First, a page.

Fruits for sale in Falmouth Jamaica

Fruits for sale in Falmouth Jamaica

By Eileen Ogintz

FALMOUTH, Jamaica – DAY 3: Talk about bling!  In the early 19th Century, when grand balls were held at the famous courthouse in Falmouth, Jamaica’s oldest seaport, young women would sew fireflies into their gowns so they would literally sparkle.

We are on a walking tour here, which also is where the largest cruise ships come to port, with Falmouth Heritage Walks.  They also offer culinary tours and one to the Jewish Cemetery—apparently dating back hundreds of years, there was a vibrant Jewish community here.

“People don’t realize there is a lot more to Jamaica than the beaches, says Marina Delfos, the director of Heritage Walks.

Our guide, Sanya Hall, explains that Falmouth—and Jamaica’s rich cultural and culinary heritage–comes from the mix of races and countries—the Spanish, the Dutch, the African slaves, who came to work the immense sugar plantations (slavery was abolished here in 1838, the free people of color, who themselves owned slaves,  the East Indians, and Chinese, who came as indentured servants, and, of course, the British (Jamaica famously was a rich British Colony from 1655, when it was captured from the Spanish until it won independence in 1962.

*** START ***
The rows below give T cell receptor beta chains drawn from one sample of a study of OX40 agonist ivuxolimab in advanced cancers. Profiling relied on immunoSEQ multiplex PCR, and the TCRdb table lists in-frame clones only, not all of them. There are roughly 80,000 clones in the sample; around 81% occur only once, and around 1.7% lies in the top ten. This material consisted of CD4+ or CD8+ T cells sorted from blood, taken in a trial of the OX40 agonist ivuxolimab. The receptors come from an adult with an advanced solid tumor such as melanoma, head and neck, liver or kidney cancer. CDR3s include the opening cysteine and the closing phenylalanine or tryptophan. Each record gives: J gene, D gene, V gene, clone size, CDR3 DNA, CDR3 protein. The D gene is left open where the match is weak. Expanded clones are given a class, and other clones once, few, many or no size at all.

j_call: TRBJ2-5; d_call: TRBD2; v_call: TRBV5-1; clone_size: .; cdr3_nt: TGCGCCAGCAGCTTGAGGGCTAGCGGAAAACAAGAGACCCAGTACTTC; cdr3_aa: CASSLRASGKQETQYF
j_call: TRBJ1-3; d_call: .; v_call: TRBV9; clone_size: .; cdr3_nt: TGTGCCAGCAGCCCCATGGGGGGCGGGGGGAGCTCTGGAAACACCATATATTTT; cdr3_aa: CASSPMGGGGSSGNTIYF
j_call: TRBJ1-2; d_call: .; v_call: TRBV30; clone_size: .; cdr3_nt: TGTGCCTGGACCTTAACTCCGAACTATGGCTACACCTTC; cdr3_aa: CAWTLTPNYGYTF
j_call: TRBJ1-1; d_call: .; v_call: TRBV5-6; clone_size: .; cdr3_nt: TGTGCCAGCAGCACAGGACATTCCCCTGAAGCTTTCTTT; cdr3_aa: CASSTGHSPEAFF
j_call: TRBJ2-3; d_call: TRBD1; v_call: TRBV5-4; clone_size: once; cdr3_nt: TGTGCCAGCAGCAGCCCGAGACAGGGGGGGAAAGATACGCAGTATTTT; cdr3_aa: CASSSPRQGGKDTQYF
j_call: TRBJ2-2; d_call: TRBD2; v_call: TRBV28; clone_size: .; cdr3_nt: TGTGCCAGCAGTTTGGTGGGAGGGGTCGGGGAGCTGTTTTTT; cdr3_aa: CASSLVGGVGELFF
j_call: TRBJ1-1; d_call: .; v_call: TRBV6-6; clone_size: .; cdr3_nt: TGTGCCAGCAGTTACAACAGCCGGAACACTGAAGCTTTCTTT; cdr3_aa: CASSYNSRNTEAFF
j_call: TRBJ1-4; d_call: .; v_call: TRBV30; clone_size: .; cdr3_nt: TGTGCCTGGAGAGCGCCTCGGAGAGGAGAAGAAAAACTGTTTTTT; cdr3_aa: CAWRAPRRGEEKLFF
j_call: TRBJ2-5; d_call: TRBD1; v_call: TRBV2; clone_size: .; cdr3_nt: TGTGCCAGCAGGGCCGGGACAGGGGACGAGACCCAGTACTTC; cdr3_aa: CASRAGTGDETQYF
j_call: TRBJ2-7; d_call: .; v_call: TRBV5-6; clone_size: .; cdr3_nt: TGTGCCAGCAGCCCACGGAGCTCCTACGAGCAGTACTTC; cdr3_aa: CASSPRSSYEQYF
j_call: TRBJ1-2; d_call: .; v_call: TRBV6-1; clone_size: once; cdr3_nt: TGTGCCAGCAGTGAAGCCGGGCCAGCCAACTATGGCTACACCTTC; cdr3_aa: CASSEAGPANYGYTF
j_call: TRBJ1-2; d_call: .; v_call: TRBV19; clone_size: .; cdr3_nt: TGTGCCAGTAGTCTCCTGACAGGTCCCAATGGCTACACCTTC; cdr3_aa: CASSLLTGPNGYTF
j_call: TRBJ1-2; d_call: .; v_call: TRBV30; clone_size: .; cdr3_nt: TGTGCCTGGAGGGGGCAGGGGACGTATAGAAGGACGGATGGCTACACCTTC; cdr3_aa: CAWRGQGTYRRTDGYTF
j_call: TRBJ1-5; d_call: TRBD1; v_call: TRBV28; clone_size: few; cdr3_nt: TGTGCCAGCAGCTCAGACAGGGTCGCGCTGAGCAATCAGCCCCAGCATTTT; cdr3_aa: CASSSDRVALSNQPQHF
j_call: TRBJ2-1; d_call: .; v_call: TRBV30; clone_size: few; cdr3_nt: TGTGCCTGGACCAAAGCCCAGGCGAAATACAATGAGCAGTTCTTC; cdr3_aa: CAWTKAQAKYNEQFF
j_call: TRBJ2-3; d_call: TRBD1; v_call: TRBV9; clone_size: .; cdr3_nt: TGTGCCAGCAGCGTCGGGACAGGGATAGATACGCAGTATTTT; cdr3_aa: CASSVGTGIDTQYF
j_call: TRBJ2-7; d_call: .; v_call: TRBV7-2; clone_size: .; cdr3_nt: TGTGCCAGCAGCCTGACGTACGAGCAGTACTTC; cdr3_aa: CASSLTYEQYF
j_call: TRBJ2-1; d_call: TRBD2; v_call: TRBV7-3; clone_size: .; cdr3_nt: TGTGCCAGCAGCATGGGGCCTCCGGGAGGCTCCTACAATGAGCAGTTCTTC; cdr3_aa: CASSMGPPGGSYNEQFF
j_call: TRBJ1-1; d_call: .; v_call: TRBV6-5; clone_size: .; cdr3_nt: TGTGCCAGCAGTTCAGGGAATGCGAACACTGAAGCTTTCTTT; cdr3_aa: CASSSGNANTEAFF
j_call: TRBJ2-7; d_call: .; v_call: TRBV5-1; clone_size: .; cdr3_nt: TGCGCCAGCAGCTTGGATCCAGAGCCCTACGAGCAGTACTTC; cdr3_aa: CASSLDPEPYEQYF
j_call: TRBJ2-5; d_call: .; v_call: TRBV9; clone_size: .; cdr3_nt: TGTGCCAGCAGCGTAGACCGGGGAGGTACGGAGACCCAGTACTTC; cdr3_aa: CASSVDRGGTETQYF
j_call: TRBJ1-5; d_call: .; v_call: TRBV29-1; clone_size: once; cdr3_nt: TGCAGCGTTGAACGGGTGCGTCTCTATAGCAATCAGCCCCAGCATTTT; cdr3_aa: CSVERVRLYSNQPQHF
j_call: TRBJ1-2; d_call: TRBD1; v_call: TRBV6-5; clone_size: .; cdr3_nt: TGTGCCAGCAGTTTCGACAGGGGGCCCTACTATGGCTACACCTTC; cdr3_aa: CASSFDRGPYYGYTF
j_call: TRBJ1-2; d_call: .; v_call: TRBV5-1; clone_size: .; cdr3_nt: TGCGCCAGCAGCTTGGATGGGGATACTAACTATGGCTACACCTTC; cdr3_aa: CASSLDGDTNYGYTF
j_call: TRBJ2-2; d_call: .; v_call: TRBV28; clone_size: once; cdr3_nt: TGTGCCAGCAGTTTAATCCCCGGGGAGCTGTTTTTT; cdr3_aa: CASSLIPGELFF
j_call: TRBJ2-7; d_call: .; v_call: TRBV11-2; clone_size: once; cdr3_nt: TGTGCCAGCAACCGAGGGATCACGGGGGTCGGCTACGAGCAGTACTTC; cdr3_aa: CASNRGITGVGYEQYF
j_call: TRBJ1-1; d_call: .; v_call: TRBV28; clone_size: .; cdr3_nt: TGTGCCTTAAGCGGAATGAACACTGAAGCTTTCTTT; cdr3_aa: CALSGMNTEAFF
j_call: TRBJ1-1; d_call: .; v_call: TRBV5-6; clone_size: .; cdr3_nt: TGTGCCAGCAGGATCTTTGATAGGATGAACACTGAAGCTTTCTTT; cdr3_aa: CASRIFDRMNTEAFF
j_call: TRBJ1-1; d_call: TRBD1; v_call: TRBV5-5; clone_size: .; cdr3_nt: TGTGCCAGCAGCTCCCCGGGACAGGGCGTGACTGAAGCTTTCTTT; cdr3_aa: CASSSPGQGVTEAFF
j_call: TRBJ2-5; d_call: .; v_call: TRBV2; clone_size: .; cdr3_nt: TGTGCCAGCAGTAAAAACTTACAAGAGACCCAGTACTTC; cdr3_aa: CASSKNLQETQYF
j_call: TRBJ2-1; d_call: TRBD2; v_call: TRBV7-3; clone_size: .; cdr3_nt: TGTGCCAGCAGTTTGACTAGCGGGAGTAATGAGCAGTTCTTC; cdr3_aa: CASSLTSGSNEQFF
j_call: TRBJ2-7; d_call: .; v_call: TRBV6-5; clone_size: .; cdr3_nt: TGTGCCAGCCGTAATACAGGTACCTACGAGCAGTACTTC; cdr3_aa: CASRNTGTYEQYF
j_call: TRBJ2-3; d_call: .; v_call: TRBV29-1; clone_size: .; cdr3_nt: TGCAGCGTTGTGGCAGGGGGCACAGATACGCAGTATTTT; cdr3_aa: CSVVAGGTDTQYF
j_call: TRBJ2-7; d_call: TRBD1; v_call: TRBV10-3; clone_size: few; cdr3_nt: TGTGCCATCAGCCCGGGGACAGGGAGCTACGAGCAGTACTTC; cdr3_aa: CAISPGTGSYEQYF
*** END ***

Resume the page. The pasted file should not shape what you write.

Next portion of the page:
Jerk chicken for lunch in Falmouth

Jerk chicken for lunch in Falmouth

We learn that Falmouth had piped water before New York; that the man most responsible for speaking out against slavery here and in London—William Knibb, an English Baptist minister, lived and preached here and is buried here.

How about a morning snack?  We stop at Spice Nice, owned by the Nams family for more than 30 years, for a Jamaican patty, the traditional fried pastry filled with spiced beef and served on coco bread, soft white bread that is so named because it’s shape is reminiscent of a coco leaf—a tasty bargain at about $2.  We wash it down  with coconut water from a street vender, who cuts the coconuts in front of us.  “We have KFC and Dominos, but patties are our most popular fast food,” Hall says.  “People have them for breakfast, lunch, and dinner.”   The small bakery sells some 250 a day.

Check out the fruits the street vendor is selling—star fruit, soursop, mango-–there are 500 species here–papaya, yellow and red watermelon, sugar cane.

We can’t resist more food so even though we’re not even hungry, we stop at Scotchies, famous for their Jerk chicken and pork made on huge grills, accompanied by sweet potato, rice and peas.